Martin Vajsar
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Joined: Aug 22, 2010
Posts: 3610
    
  60

Ok, let's go on with the ATM example (I'm no expert on banking, so this will be on a very rough level). In my opinion, what's happening when you withdraw money using ATM is:

1) You put in the card, enter the PIN and the amount of money you want to withdraw.
2) The ATM communicates online with the bank's database. It will start a transaction in that database.
3) Your account is checked to make sure you're allowed to withdraw the requested amount. (If not, the ATM tells you off. The attempt is very probably logged in the database and the DB transaction is therefore committed so that the log of this attempt persists.)
4) The withdrawal is logged with your account (so that it appears on your account statement). Your account balance is reduced by the amount.
5) The ATM verifies it is able to give out the requested sum (eg. it has enough money and does not have a technical problem).
6) The DB transaction is committed.
7) The ATM sticks out the banknotes into the tray, so that you can take them.

As you can see, the duration of the transaction is very short. (It is certainly more complicated than this. Probably the credit/debit card database is separated from the account database and the monetary transactions get cleared with some delay. This at least is what is happening at my bank - when I withdraw money in the weekend, the withdrawal is logged in the account statement with the next business date. But I've stated earlier this is just a rough sketch.)

Now, something in the process can go wrong. It is very unusual (a large sums of money are potentially at stake), but it is possible that the ATM won't hand out the money. They might get jammed inside, or the operator who was loading the machine might have put a wrong denomination into the internal trays of the machine (I've read about this happening, and the bank is usually able to work this out retrospectively). So you have to go to the bank (good luck with that!) and dispute the withdrawal. If everything goes well, the bank will accept your reclamation. So - what happens now? The original transaction has been committed several days ago and cannot be undone. Actually, the bank will return the money to your account in as separate transaction (in both monetary and database sense of this word). The history of your account will show the balance go down after the unsuccessful withdrawal attempt and then go up when the bank returns you the money it owes you.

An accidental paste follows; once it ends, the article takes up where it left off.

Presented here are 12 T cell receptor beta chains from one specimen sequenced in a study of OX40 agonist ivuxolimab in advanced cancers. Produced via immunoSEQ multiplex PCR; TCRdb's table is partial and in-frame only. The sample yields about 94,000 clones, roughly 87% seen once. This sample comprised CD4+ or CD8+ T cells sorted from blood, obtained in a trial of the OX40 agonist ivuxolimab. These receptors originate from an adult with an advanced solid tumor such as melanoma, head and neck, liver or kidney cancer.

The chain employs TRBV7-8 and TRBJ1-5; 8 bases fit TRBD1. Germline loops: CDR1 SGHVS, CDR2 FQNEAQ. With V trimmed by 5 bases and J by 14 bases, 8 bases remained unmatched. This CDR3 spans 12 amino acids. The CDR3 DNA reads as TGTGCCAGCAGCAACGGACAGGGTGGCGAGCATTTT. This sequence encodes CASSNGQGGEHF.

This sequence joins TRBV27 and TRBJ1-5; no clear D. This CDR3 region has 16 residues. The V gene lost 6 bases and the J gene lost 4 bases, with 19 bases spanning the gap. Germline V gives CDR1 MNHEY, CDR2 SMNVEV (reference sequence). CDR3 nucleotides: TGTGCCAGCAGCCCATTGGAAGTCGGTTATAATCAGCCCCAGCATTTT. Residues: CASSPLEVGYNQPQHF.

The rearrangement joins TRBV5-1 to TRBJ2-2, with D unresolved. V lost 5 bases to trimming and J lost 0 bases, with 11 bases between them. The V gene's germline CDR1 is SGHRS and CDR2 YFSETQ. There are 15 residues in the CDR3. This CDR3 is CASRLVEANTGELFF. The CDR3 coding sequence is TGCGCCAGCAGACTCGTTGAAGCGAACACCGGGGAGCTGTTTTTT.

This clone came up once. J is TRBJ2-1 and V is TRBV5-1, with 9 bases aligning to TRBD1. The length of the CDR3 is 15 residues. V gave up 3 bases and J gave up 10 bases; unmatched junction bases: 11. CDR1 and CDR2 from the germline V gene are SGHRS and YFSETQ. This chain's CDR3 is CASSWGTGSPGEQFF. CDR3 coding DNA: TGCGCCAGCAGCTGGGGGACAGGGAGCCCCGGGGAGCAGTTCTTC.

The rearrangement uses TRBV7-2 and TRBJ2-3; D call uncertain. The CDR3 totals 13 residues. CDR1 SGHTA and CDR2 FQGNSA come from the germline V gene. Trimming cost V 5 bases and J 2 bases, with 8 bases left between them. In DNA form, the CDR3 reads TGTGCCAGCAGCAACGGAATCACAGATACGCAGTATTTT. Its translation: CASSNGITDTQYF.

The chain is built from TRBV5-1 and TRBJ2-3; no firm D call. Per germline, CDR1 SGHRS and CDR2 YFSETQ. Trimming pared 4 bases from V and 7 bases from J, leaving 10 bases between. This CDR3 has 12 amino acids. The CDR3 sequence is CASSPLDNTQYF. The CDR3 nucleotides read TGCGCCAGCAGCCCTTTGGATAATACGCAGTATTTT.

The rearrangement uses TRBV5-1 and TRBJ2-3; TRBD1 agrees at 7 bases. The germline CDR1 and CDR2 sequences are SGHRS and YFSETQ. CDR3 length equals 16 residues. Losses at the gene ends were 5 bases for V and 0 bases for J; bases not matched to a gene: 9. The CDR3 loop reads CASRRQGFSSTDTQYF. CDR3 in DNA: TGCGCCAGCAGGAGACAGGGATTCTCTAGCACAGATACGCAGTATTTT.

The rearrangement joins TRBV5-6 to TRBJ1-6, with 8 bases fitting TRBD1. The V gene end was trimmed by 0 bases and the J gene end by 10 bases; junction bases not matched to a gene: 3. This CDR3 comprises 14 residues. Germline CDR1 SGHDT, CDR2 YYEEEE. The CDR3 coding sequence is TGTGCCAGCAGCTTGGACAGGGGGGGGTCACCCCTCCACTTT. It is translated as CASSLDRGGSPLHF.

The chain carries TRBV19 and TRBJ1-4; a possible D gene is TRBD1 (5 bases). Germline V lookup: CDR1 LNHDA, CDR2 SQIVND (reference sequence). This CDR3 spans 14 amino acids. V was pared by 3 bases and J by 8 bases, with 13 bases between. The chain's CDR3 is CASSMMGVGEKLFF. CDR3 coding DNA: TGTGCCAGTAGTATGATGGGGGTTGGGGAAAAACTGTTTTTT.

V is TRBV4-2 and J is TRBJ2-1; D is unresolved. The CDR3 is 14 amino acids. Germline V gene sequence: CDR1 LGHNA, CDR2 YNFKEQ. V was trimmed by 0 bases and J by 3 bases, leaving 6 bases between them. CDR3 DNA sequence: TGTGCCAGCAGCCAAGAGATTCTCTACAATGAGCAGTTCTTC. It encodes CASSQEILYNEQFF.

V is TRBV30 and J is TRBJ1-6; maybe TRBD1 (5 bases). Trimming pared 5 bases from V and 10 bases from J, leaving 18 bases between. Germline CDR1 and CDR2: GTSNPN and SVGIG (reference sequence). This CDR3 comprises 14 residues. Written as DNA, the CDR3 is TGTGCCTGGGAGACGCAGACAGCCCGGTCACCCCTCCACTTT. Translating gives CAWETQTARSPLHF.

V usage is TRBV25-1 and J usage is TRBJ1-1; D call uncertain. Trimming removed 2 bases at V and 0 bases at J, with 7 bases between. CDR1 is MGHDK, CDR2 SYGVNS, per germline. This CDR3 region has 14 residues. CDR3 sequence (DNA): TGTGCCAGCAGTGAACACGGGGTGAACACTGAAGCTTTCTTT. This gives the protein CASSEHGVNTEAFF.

The transaction cannot be rolled back as if nothing happened. The money you unsuccessfully tried to withdraw were not in your account in the meantime. And had you suffered some damage as a consequence (say you wanted to use the money to pay your rent, but you couldn't, and the landlord has thrown you out because of that), you could try to demand a compensation from the bank. This is what I was talking about earlier - undoing a wrong transaction can have far reaching consequences that go beyond simple database processing.
Wendy Gibbons
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Joined: Oct 21, 2008
Posts: 1107

Yes if anything goes wrong a reverse transaction is then posted to your account, so you would have:

WITHDRAW 100
REFUND 100

transactions on your bank account.
They would never want this information to go missing.
Swetha Bhagavathula
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Joined: Jan 04, 2011
Posts: 112


Thank you all.could now get well clarification.
I think my online shopping is perfect example to rollback transactions.Is it not?